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zmk1962 last won the day on October 11

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About zmk1962

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    Castle Hill

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  1. That’s great additional protection. Running negative back to the battery just minimizes electrical interference on sensitive gear from stuff like motors or pumps as you are grounded at the source. The only comment I’d make on the circuit is to have a master fuse that can carry the total electrical load under normal operation as close as possible to the battery. I’ve indicated two locations in red circles. This is to protect the wiring from a short circuit somewhere along the length of the positive wire supplying the 4way switch. Eg say the cable coating wears out and the positive wire touches a negative source (the hull), the full energy of the battery would try to discharge- the wire itself could start to burn back to the battery. A fuse located close to the battery would blow before that happened. I can’t quite make out the drawing but you may already have a master fuse: if not, then consider putting one at either of these locations indicated in red: Call me or send pm if this is not clear or you want to discuss. cheers Z
  2. Forgot to say. In fact your radio, gps and other static sensitive gear is less likely to get interference. Cheers Z
  3. Not at all. Terminal blocks or bus bars for negative are just a convenience for additional wiring- so that you don’t have to run back to the battery each time. cheers Zoran
  4. zmk1962

    NAV Lights

    Glad that its fixed and thanks for posting back to close out. 👌 Cheers Zoran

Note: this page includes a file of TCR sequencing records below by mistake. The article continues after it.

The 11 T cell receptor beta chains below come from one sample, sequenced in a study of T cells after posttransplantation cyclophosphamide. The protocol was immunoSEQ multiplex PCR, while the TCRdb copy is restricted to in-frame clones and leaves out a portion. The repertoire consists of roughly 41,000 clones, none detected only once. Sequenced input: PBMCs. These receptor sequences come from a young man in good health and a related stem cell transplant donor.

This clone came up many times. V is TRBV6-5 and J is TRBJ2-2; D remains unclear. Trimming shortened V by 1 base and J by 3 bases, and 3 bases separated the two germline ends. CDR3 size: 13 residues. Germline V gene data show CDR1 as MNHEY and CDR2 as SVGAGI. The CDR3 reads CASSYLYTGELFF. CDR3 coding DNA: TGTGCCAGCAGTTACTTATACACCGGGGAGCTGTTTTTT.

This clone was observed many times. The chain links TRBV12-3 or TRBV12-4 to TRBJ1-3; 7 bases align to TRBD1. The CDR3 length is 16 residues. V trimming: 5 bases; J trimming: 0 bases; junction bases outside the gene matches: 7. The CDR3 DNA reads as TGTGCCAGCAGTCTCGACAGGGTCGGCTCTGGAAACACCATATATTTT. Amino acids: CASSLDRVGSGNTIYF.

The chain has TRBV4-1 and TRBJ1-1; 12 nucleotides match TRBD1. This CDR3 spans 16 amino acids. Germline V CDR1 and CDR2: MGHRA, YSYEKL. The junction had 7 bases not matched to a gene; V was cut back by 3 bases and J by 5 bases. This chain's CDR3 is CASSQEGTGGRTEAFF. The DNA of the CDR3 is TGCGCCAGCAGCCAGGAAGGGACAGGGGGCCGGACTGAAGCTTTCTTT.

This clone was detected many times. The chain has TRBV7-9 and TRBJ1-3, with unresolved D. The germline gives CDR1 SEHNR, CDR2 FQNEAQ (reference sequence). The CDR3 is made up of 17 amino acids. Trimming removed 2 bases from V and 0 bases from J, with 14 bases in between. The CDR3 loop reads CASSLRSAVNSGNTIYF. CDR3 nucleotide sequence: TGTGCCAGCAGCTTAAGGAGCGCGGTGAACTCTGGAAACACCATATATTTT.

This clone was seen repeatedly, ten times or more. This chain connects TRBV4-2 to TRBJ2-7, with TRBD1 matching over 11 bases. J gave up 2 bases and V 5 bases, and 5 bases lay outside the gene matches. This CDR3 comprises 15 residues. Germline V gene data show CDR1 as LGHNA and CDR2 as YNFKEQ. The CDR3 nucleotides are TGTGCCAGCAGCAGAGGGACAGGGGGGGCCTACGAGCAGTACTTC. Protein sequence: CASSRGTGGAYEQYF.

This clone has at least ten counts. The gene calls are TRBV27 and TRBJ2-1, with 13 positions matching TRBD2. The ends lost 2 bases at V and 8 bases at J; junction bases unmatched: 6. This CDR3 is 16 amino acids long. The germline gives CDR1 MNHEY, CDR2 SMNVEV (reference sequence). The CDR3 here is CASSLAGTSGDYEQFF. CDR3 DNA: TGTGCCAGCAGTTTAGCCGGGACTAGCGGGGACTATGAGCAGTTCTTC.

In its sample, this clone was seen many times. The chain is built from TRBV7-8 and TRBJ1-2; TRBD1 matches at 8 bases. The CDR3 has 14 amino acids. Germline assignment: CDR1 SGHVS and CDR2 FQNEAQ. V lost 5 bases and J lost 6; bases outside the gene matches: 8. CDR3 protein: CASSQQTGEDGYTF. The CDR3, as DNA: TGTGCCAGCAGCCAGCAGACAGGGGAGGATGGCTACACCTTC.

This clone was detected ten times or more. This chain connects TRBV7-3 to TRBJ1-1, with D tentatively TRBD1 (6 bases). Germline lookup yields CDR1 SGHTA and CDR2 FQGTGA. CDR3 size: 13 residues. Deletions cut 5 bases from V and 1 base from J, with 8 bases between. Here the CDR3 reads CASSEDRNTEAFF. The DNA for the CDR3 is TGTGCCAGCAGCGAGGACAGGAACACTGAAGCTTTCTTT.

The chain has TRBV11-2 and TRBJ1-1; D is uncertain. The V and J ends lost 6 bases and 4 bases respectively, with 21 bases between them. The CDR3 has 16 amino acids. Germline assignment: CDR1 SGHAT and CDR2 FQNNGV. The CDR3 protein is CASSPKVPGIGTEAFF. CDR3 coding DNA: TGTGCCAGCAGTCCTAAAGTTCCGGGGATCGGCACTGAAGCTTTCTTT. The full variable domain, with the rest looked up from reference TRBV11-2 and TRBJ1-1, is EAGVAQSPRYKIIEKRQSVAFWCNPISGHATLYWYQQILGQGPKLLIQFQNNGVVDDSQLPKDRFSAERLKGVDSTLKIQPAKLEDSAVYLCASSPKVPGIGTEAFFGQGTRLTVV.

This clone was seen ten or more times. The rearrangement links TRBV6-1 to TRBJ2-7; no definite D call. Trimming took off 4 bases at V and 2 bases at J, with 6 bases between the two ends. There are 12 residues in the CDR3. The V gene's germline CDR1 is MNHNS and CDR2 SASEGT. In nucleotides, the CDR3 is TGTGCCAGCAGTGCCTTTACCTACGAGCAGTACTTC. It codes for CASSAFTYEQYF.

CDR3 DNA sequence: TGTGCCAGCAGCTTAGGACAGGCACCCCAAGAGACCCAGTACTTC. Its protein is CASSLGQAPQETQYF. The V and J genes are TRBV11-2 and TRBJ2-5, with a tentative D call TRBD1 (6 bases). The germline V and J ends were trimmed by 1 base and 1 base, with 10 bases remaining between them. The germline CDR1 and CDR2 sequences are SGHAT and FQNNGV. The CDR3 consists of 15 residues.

5. Hey @Fishop When you say "apparently" is that your experience or or what you've heard? All GPS systems run of signals coming from satellites that participate in the GPS network. Some of the older GPS units only tracked 6 or 8 satellites, some of the newer ones track 12 to 16. The GPS unit then triangulate off the signals. The bigger the spread of the tracked satellites across the full visible sky, the more accurately the GPS can calculate your location. If all the satellites currently in the southern visible sky are clumped low on the horizon then you will have a poor location calculation. etc. This would explain why the raymarine was also having trouble. Anyway, as you say you have to be comfortable with what you have, so why don't you do some tests. I did. I have an Eagle SeaCharter (now LEI) combo. I navigated with it side by side with the iPad and iPhone for a few trips. I did not see a perceived difference in plotting the location or the accuracy of speed etc up to 40km offshore. Way out of range of cell towers and without a SIM in the iPad.once comfortable, the Eagle is dedicated as a sounder and the iPad is the navigation. You can also test in your car. I have an iPhone and switched it to flight mode - so all wifi, bluetooth and mobile network (cell tower) communication was switched off. I then used TomTom on the iPhone and it correctly located my vehicle and speed compared against the vehicle odometer and the in-car GPS system. I also tested the Boating app (first download the map and switch on the satellite overlay - that will give you a view of the roads), then switch on flight mode and go for a drive. In my case it picked up the correct speed and location etc. That was enough to convince me the GPS was good enough for my purposes. Anyway, if you have the app on your phone it's simple enough to try. Just make sure your iPhone or iPad has a reasonable clear view of the sky, you are relying on exposing its GPS receiver to as many overhead satellites as possible. Cheers Zoran BTW, In the past, the US DoD used to insert a random error in the satellite signals that would vary accuracy from the 5-10m range out to 150-200m to prevent mis-use of the GPS network (think missile guidance). The GPS unit manufacturers figured out how to perform additional correction by triangulating off all sorts of signals, on land, off other shipping, off planes etc So triangulating off other sources is not new, and navigation without them is also not new. Various vendors have different names for this like AGPS - Assisted GPS etc.